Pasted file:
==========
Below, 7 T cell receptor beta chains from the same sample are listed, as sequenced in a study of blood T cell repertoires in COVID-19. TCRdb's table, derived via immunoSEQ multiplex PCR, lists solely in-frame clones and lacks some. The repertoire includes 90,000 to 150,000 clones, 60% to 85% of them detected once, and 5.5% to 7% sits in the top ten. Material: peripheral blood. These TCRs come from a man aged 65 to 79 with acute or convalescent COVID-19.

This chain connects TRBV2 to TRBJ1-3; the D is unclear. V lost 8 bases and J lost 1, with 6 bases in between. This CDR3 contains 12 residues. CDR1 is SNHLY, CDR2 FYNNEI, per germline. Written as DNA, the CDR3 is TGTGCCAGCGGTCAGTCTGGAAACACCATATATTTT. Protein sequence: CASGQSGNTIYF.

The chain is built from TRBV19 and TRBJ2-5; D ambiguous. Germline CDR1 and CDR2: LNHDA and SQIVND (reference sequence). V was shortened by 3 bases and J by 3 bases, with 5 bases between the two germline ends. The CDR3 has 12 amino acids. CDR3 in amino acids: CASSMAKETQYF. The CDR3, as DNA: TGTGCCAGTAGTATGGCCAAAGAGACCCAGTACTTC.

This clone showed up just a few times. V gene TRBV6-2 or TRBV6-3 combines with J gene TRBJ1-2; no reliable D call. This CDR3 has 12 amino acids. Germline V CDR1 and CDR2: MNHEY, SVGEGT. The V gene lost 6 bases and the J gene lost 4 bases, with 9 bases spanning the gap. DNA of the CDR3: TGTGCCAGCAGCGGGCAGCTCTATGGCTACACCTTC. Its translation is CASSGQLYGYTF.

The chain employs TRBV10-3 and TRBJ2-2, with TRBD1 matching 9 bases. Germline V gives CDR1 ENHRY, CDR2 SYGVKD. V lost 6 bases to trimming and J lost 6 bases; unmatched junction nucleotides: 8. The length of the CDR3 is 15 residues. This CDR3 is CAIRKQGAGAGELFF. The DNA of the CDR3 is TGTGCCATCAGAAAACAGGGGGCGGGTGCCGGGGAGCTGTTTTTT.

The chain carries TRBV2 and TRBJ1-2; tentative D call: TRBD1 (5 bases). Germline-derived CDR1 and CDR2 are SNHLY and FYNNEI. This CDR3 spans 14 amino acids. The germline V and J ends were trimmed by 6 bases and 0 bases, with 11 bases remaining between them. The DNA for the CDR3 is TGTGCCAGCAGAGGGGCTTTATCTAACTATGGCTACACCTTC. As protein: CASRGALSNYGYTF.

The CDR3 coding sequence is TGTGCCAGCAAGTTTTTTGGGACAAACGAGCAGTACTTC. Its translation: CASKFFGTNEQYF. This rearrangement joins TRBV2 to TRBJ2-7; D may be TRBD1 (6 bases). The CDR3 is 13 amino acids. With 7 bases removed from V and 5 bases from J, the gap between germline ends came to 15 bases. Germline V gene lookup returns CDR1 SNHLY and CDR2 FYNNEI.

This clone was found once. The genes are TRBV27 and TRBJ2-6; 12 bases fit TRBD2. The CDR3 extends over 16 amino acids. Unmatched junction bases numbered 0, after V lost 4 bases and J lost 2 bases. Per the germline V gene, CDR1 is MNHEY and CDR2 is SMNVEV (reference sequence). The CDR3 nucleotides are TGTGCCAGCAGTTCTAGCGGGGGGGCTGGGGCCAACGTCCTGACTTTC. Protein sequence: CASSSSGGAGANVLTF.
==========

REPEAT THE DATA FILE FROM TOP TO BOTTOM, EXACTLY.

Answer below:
Below, 7 T cell receptor beta chains from the same sample are listed, as sequenced in a study of blood T cell repertoires in COVID-19. TCRdb's table, derived via immunoSEQ multiplex PCR, lists solely in-frame clones and lacks some. The repertoire includes 90,000 to 150,000 clones, 60% to 85% of them detected once, and 5.5% to 7% sits in the top ten. Material: peripheral blood. These TCRs come from a man aged 65 to 79 with acute or convalescent COVID-19.

This chain connects TRBV2 to TRBJ1-3; the D is unclear. V lost 8 bases and J lost 1, with 6 bases in between. This CDR3 contains 12 residues. CDR1 is SNHLY, CDR2 FYNNEI, per germline. Written as DNA, the CDR3 is TGTGCCAGCGGTCAGTCTGGAAACACCATATATTTT. Protein sequence: CASGQSGNTIYF.

The chain is built from TRBV19 and TRBJ2-5; D ambiguous. Germline CDR1 and CDR2: LNHDA and SQIVND (reference sequence). V was shortened by 3 bases and J by 3 bases, with 5 bases between the two germline ends. The CDR3 has 12 amino acids. CDR3 in amino acids: CASSMAKETQYF. The CDR3, as DNA: TGTGCCAGTAGTATGGCCAAAGAGACCCAGTACTTC.

This clone showed up just a few times. V gene TRBV6-2 or TRBV6-3 combines with J gene TRBJ1-2; no reliable D call. This CDR3 has 12 amino acids. Germline V CDR1 and CDR2: MNHEY, SVGEGT. The V gene lost 6 bases and the J gene lost 4 bases, with 9 bases spanning the gap. DNA of the CDR3: TGTGCCAGCAGCGGGCAGCTCTATGGCTACACCTTC. Its translation is CASSGQLYGYTF.

The chain employs TRBV10-3 and TRBJ2-2, with TRBD1 matching 9 bases. Germline V gives CDR1 ENHRY, CDR2 SYGVKD. V lost 6 bases to trimming and J lost 6 bases; unmatched junction nucleotides: 8. The length of the CDR3 is 15 residues. This CDR3 is CAIRKQGAGAGELFF. The DNA of the CDR3 is TGTGCCATCAGAAAACAGGGGGCGGGTGCCGGGGAGCTGTTTTTT.

The chain carries TRBV2 and TRBJ1-2; tentative D call: TRBD1 (5 bases). Germline-derived CDR1 and CDR2 are SNHLY and FYNNEI. This CDR3 spans 14 amino acids. The germline V and J ends were trimmed by 6 bases and 0 bases, with 11 bases remaining between them. The DNA for the CDR3 is TGTGCCAGCAGAGGGGCTTTATCTAACTATGGCTACACCTTC. As protein: CASRGALSNYGYTF.

The CDR3 coding sequence is TGTGCCAGCAAGTTTTTTGGGACAAACGAGCAGTACTTC. Its translation: CASKFFGTNEQYF. This rearrangement joins TRBV2 to TRBJ2-7; D may be TRBD1 (6 bases). The CDR3 is 13 amino acids. With 7 bases removed from V and 5 bases from J, the gap between germline ends came to 15 bases. Germline V gene lookup returns CDR1 SNHLY and CDR2 FYNNEI.

This clone was found once. The genes are TRBV27 and TRBJ2-6; 12 bases fit TRBD2. The CDR3 extends over 16 amino acids. Unmatched junction bases numbered 0, after V lost 4 bases and J lost 2 bases. Per the germline V gene, CDR1 is MNHEY and CDR2 is SMNVEV (reference sequence). The CDR3 nucleotides are TGTGCCAGCAGTTCTAGCGGGGGGGCTGGGGCCAACGTCCTGACTTTC. Protein sequence: CASSSSGGAGANVLTF.